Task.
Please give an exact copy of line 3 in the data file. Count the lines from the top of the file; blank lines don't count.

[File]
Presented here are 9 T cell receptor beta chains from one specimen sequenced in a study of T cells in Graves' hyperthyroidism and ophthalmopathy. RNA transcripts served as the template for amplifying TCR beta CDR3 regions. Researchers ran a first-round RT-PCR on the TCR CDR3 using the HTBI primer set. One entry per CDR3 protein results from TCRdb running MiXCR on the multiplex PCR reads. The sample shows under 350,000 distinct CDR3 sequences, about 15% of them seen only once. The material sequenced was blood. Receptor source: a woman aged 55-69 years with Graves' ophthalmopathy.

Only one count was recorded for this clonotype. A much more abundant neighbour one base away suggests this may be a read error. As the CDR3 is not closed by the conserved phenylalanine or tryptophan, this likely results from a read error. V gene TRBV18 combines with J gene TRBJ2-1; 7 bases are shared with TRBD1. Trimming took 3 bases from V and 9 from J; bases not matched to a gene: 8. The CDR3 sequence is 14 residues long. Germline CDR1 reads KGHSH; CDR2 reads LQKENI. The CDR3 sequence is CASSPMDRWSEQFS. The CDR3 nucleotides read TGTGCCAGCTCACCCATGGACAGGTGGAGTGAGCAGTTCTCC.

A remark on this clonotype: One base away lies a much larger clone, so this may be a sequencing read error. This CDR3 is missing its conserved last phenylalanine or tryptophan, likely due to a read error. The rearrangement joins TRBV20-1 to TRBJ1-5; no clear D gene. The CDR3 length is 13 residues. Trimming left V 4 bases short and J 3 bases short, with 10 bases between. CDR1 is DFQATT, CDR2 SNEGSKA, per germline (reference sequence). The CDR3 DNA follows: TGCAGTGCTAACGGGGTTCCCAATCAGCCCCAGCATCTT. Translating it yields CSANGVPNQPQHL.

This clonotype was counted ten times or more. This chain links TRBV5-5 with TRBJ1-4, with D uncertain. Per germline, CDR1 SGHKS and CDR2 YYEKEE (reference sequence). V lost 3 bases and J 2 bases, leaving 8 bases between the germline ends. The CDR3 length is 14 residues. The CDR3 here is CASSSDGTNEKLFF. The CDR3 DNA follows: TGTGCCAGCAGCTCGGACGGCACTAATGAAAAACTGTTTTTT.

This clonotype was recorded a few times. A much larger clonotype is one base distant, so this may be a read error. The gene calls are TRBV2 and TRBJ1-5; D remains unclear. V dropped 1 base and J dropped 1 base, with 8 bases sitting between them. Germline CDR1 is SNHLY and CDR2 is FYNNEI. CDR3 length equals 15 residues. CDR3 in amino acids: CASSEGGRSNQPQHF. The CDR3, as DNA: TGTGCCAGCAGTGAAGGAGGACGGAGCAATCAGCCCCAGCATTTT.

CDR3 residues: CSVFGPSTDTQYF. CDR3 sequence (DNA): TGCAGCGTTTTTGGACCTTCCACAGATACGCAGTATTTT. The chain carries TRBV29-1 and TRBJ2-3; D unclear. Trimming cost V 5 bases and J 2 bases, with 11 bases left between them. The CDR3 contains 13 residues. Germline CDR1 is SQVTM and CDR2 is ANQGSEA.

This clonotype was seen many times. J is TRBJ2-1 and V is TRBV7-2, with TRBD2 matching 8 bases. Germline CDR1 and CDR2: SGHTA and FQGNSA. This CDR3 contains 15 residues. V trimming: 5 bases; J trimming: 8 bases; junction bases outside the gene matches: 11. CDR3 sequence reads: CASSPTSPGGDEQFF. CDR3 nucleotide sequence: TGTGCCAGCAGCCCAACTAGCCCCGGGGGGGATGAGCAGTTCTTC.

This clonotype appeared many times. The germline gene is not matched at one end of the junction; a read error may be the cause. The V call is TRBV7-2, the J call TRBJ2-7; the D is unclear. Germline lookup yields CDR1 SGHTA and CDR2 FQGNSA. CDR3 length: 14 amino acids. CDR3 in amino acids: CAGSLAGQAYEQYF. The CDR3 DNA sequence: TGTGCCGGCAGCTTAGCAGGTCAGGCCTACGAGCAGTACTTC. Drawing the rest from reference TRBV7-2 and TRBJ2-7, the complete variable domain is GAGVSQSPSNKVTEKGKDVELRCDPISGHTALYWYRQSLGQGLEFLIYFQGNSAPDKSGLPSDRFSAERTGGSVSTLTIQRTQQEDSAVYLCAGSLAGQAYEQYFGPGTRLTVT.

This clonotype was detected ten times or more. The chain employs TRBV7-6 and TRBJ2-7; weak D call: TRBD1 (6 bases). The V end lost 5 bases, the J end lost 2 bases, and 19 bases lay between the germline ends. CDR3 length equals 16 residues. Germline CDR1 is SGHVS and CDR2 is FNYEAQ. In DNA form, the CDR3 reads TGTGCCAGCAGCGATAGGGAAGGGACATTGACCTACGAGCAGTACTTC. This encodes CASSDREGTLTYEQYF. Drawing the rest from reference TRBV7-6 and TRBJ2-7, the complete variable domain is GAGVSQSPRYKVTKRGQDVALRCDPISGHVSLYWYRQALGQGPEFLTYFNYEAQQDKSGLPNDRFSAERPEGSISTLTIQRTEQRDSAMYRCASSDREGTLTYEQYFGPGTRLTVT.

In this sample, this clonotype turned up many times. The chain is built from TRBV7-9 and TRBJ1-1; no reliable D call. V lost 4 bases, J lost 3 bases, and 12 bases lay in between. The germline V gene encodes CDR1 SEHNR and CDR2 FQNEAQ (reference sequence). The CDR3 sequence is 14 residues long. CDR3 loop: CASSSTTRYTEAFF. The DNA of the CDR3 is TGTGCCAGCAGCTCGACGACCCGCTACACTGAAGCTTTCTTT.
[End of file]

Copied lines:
A remark on this clonotype: One base away lies a much larger clone, so this may be a sequencing read error. This CDR3 is missing its conserved last phenylalanine or tryptophan, likely due to a read error. The rearrangement joins TRBV20-1 to TRBJ1-5; no clear D gene. The CDR3 length is 13 residues. Trimming left V 4 bases short and J 3 bases short, with 10 bases between. CDR1 is DFQATT, CDR2 SNEGSKA, per germline (reference sequence). The CDR3 DNA follows: TGCAGTGCTAACGGGGTTCCCAATCAGCCCCAGCATCTT. Translating it yields CSANGVPNQPQHL.